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  • Writer's pictureInger and Jeff Latreille

Bourbon & Forests

~Sunday, April 18, 2021~

Day 308

Well, when camping you cannot choose your neighbors, nor their pets, right? We have a family of 4 that showed up yesterday with no wherewithal that maybe the constant barking of their shitsoos everyone else in the campground. That just gets me when people either don’t care or are completely oblivious to considering other people. No, no, no….we won’t let this ruin our day, and something a little bourbon tour might cure.

Today was our scheduled bourbon tour at Heaven Hill Bourbon Heritage Center just minutes from our campground. In fact, Bardstown is THE place to sample bourbon, kind of like Napa is to wine.

As you approach the main tour facility, across the street are the still houses-all painted in white.

What stands out is just how large these buildings are (all storing barrels and barrels of precious bourbon). There is also a mystery black substance on them in sharp contrast from the brightly painted buildings. It looks as if they were painted that way intentionally. We found out, the black is mold. This stems from the evaporation that occurs from the barrels. The sugars are in the vapor which sticks to the walls. When the water evaporates what is left is the “sugared mold” on the building. It definitely adds a lot of character to the outside…...fitting for the rustic drink that bourbon is.

We arrived to a line of people that we thought were there for the 12:30 tour as well. We soon found out that those people have been waiting in line since 8:00 a.m. this morning to get their hands on an exclusive bottle of bourbon called “Old Fitzgerald”. Crazy! Our tour guide said she’s even seen times where people camp out overnight with sleeping bags right outside the front door, or get their mom to stand in line, so they can get 2 bottles, not just one of their limited selections. Lucky us, that “Old Fitzgerald” was on our tasting for today.

The facility just went through a 14 million dollar renovation, with the final phase due to be completed by the Fall of 2021-complete with a rooftop bar, interactive tasting/blending facility and restaurant. We were led into a private room by our 70+ year old tour guide named Holly (she told us, just think of Christmas to remember her name). She was an intriguing southern woman, with a very slow, relaxed speaking tone, great sense of humor, and knowledgeable about all things bourbon. Jeff and I were the least experienced bourbon drinkers in our 8-person group (all of us sitting at our own table). In front of us, were 4 shot glasses

lined up front to back along with a tiny blue bottle of water with a dropper. 2 of the 4 selections were bourbons and the last 2 were whiskeys. One of the first 2 was Rye, the next was Wheat, both about 100 proof (50% alcohol), and the last 2 were whiskeys at 120 proof (60% alcohol). The funny thing is I’ve always equated a stronger, burning sensation when you swallow any type of alcohol, to have the highest proof. Not in this tasting. As we went from 100 proof to the 120, it actually was smoother. What Jeff and I both liked equally was the wheat bourbon (so now we know we like wheat, not rye) and we both liked the first selection of whisky. Tasting bourbon is quite different from wine tasting. The recommendation is to not swirl the bourbon before tasting, as that creates a vortex bringing the aroma down into the glass rather than up your nose. As you smell, you’re supposed to open your mouth. We first would experience the bourbon “clean”, meaning room temperature, then diluted. That’s what the dropper bottles were for. After sipping it clean, then you’d add a few drops of water to mimic melted ice in the glass. Jeff and I preferred the taste, a little diluted. It’s probably because we haven’t acquired a taste for bourbon yet. The extent of our palate is tequila, rum and wine. After our fabulous tasting experience which made all the difference with our guide, we headed into the store. We didn’t purchase any bourbons, but we did buy t-shirts highlighting one of Heaven Hill’s bourbons called “Larceny”.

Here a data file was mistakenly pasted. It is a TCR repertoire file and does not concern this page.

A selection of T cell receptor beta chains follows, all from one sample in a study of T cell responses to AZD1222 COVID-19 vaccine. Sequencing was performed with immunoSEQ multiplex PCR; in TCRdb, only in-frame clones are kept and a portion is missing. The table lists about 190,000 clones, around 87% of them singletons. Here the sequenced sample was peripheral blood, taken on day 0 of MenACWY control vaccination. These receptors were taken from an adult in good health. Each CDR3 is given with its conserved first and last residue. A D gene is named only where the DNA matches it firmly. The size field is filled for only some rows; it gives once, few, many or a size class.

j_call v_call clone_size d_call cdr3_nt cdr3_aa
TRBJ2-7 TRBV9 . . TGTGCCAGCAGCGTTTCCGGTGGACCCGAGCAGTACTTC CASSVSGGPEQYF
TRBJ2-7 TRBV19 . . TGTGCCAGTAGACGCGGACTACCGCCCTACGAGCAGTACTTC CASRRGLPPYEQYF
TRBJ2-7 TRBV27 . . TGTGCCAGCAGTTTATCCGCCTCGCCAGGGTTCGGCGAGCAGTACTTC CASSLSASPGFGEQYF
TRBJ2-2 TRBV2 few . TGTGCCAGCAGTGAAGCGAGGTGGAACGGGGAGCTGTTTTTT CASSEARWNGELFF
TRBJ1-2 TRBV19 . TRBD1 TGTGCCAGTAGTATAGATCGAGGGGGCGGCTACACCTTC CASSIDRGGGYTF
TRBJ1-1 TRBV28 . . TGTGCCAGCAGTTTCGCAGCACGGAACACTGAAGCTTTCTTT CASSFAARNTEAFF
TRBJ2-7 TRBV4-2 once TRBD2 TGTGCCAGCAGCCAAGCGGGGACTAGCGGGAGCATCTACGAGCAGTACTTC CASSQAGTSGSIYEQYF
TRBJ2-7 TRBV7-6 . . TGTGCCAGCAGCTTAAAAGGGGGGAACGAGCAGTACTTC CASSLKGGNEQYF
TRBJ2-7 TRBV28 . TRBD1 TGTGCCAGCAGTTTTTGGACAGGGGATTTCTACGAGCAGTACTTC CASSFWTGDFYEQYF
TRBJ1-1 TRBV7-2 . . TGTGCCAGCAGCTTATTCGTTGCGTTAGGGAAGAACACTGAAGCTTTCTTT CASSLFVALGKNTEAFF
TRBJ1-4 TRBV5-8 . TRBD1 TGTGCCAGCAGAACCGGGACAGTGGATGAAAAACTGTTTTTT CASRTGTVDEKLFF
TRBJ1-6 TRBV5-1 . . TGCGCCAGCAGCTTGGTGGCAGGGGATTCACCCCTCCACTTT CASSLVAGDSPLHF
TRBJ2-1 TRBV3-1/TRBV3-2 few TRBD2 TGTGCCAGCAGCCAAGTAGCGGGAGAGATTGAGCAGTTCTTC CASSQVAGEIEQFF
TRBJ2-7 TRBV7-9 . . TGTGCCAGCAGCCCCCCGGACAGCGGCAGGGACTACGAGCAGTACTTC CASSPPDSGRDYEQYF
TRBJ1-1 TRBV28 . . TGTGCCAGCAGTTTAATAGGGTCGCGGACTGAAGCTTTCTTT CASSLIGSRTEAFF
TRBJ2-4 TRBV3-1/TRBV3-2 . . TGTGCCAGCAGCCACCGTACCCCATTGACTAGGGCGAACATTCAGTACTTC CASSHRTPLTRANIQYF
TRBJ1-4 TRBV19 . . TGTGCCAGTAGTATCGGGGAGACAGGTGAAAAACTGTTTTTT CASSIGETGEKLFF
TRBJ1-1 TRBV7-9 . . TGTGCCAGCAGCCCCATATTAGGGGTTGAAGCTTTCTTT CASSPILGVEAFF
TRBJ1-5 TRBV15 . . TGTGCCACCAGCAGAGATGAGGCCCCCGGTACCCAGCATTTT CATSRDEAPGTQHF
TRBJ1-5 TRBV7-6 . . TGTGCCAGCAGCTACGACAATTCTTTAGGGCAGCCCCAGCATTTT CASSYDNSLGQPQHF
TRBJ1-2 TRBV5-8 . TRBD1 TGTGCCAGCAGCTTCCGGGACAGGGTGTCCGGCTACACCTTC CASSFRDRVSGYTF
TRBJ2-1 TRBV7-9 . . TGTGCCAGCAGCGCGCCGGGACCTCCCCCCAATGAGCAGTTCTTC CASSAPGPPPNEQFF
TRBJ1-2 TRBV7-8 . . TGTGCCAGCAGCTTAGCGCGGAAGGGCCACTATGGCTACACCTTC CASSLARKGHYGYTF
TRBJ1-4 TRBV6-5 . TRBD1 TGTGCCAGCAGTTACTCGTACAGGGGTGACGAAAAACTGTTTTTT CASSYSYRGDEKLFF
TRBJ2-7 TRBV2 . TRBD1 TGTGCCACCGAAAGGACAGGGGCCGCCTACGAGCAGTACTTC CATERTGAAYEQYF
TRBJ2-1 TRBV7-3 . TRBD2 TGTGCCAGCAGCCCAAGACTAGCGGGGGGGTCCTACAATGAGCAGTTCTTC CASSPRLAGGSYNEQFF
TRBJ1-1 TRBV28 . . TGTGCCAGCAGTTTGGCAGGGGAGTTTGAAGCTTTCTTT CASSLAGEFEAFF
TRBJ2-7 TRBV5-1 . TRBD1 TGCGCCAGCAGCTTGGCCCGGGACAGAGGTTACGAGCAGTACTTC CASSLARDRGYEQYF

After our awesome tour, we went back to the campsite to do a few things before taking Sadie with us to Bernheim Arboretum and Research Forest. This 16,000-acre gorgeous piece of property (which was not always gorgeous) was purchased by German immigrant Isaac Bernheim in 1929. Bernheim eventually went into the distilling business achieving great success with his Bernheim Brother Distilling Company and his popular brand of bourbon, I.W. Harper. He was so grateful to the people of Kentucky for allowing him the opportunity to be successful, that he decided to dedicate this slice of Kentucky heaven as a gift to the people of his new homeland, to provide a place for the renewal and restoration of the bond between people and nature. The land’s previous use was for sale and iron ore industries, with the land heavily abused and nearly devoid of trees. Between 1929 and 1950, the land was transformed holding steadfast to his vision.

One of the highlights in the Bernheim forest are three “giants”......Mama Loumari, Little Nis, and Little Elina.

Danish artist Thomas Dambo crafted the trio of woodland creatures from recycled regional wood to help Bernheim celebrate its 90th anniversary in 2019. What a treat that we were there only 3 years after the installation.

We ate a late dinner due to a “blue boy” run (this always seems to take about an hour), Sadie’s bath and 2 long FaceTime calls to our peeps….my sister and brother in-law in Lake Oswego and our son Shane in Napa. Can’t wait to see these guys when they meet up with us on the road sometime over the summer while we’re in Michigan.

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